In light of Constellation Brands' success in the beer space, Jim Cramer turned to its competitors to flesh out the players that could really pour some gains into your portfolio.
First Cramer turned to Anheuser-Busch InBev, the Belgium-based parent of Budweiser and the largest brewer in the world, thanks to its September acquisition of SABMiller.
"With its vast scale, BUD can spread out its marketing costs and take advantage of all sorts of commercial opportunities that might not be available to smaller brewers," the "Mad Money" host said. "Nobody even comes close to these guys."
But Anheuser-Busch's last earnings report was a slight miss, with revenues topping expectations but earnings taking a hit due to the SABMiller purchase. Total volumes also declined 3.3 percent despite positive rhetoric from management.
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"Put it all together and the numbers don't paint a very flattering picture," Cramer said. "In short, while I'm an avid drinker of Bud Light ... BUD's stock really seems like nothing to write home about, except for that 3 percent yield."
Next Cramer looked into The Boston Beer Company, known for its Sam Adams beer brand. The company has been embroiled in a battle of the craft beers as smaller, more hip brands chip away at its market share.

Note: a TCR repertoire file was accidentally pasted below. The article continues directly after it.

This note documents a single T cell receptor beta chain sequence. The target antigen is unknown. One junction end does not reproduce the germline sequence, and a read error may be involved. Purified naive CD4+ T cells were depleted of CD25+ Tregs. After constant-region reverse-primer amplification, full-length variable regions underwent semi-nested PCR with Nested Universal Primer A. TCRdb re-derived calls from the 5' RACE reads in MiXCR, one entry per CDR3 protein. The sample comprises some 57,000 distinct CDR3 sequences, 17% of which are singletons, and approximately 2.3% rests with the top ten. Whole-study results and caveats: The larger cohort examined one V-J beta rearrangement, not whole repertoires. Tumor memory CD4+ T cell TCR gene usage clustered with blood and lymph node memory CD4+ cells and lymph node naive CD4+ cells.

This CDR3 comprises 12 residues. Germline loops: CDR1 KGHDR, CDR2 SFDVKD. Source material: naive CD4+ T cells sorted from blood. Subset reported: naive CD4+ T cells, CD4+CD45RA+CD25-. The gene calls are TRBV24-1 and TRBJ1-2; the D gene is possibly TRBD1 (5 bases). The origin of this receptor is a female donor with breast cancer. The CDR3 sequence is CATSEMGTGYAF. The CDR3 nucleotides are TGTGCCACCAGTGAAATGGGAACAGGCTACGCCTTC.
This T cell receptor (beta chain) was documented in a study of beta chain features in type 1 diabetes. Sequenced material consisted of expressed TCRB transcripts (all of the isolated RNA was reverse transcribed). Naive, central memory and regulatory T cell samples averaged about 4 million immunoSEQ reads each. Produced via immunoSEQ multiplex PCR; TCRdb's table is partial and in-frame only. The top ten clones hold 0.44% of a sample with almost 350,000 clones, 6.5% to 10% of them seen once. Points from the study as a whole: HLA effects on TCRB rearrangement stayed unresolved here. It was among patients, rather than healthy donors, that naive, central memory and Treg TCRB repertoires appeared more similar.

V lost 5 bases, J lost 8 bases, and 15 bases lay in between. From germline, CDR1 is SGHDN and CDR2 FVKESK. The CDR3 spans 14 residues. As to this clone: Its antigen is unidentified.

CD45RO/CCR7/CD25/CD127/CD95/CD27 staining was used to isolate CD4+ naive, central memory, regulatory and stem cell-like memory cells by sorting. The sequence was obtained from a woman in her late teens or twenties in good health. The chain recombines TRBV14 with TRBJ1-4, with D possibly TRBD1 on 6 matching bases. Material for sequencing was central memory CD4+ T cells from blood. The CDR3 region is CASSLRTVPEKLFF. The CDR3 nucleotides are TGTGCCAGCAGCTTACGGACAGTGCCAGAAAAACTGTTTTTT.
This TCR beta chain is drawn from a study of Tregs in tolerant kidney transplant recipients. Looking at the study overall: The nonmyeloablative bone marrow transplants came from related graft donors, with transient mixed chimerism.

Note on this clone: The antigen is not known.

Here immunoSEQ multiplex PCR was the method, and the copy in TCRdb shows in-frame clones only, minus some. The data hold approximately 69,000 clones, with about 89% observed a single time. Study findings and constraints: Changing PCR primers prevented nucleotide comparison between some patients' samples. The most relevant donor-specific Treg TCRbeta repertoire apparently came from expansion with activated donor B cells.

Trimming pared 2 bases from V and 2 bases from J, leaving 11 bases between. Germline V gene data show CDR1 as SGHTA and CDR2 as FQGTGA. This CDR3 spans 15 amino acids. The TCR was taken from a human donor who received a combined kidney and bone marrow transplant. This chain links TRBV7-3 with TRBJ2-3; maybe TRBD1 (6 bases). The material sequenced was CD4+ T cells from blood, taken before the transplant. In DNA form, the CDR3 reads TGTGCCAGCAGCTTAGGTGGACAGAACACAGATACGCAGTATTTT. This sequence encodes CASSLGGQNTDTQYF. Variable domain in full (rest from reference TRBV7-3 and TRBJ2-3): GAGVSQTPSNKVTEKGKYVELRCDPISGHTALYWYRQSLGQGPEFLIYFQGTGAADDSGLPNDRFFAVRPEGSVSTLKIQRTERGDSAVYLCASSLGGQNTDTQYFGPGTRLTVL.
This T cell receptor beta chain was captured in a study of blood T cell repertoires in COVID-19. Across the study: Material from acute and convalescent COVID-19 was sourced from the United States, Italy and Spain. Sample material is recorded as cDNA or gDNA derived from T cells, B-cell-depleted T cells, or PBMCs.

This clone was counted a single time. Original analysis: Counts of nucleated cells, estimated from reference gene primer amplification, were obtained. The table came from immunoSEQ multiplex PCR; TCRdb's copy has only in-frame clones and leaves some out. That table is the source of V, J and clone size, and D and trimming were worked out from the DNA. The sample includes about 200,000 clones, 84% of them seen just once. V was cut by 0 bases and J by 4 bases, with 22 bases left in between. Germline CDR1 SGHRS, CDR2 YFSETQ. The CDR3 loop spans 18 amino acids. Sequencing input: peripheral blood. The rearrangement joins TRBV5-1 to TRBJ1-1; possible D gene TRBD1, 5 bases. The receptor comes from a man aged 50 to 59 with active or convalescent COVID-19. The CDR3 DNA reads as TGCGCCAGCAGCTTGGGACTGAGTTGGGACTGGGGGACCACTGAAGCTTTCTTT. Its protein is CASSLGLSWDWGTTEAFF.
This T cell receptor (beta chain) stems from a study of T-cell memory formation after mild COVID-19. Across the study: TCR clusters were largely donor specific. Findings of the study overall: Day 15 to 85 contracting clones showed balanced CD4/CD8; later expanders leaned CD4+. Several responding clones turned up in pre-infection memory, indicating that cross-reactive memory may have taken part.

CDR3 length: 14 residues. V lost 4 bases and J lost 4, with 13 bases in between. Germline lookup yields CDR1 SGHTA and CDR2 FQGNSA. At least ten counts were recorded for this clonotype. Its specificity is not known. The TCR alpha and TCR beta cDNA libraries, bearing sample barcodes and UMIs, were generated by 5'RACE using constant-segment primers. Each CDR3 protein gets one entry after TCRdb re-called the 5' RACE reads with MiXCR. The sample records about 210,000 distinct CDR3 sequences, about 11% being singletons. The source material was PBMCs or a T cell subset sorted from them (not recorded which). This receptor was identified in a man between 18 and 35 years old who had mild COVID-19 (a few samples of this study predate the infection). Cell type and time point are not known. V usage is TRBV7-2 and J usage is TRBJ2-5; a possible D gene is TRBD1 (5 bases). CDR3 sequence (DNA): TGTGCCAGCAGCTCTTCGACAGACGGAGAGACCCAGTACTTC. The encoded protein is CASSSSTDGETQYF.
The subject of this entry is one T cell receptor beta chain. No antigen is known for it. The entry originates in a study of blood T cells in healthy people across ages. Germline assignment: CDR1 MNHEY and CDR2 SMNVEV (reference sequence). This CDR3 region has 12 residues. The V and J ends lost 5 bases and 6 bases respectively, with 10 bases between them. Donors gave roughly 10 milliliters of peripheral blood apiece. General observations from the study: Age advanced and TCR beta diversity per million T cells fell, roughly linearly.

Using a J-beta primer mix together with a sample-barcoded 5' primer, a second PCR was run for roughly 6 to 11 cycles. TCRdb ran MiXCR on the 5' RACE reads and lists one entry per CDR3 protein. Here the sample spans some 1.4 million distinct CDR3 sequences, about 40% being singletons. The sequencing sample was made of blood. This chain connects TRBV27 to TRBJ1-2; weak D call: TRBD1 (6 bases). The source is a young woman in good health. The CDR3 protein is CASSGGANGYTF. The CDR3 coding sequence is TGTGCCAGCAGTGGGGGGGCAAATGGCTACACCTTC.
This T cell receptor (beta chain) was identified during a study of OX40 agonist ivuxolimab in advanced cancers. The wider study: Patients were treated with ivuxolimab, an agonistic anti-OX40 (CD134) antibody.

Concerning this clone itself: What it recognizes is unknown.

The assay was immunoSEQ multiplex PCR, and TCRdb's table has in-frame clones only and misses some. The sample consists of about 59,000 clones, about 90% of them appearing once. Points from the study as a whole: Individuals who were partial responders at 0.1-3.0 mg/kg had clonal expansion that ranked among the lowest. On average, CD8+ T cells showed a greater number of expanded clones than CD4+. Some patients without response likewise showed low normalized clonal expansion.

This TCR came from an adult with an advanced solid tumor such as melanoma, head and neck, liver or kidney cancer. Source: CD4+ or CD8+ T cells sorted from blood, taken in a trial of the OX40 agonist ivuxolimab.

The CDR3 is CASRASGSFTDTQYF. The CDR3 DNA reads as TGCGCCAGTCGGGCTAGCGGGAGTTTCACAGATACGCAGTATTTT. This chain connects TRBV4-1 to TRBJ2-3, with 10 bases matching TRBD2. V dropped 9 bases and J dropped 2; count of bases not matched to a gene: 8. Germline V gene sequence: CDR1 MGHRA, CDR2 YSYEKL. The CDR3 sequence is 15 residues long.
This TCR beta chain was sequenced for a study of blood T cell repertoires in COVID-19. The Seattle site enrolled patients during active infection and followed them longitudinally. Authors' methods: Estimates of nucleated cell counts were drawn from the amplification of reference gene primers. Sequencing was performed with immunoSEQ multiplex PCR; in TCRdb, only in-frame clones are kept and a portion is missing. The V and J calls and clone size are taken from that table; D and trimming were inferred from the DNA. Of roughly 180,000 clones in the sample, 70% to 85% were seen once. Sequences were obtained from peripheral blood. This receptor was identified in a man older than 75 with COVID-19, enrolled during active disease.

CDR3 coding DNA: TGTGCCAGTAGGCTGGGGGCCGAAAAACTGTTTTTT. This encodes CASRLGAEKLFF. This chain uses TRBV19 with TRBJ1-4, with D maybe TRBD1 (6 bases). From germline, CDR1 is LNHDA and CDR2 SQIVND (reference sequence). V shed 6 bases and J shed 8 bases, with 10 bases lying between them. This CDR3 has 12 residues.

"The issue here is whether Boston Beer has finally bottomed," Cramer said. Boston Beer beat analyst expectations in its February earnings report, but management gave a very wide range for its 2017 earnings forecast, suggesting that they are not clear yet on whether the year will be good or bad.
Cramer added that the company is in the throes of looking for a new CEO, which means it could take a while for the company to get back on track.
Third came Molson Coors, parent of Miller Lite, Coors Lite, Blue Moon, and Keystone, as well as the second-largest brewer in the United States.
Molson Coors was a big benefactor of the Anheuser-Busch-SABMiller deal, snagging the rest of the MillerCoors venture for a mere $12 billion, but Cramer worries that weak performance in the domestic premium beer segment could mean a tipsy future for the company.
"At this point, the story's all about the fact that they bought the MillerCoors joint venture for a song. And while that could be a decent narrative, it's not exactly the kind of organic growth that money managers really salivate over," he said.
At the end of the day, Constellation Brands seems to be the consistent go-to for growth and libations alike.
"Constellation's brands are on fire, including terrific Mexican beers like Modelo and Corona, and [one] we had a hard time keeping in stock this weekend at Bar San Miguel: Pacifico," Cramer said.
The company has perpetually delivered double-digit revenue growth, strong cash flow and earnings beats, and has been scooping up market share nationwide by acquiring small craft beer makers and other brands in popular segments.
And while Constellation would be at risk if Congress passed a border-adjusted tax, as the company imports many of its beers from Mexico, Cramer thinks the tax passing is unlikely.
"Constellation Brands has become the undisputed king of the beer space, with incredible growth that its competitors would kill for. I would make a case for Molson Coors or BUD, but honestly, Constellation's best of breed. It's the one you should own, especially when the market gives you the periodic border tax dip," the "Mad Money" host said.
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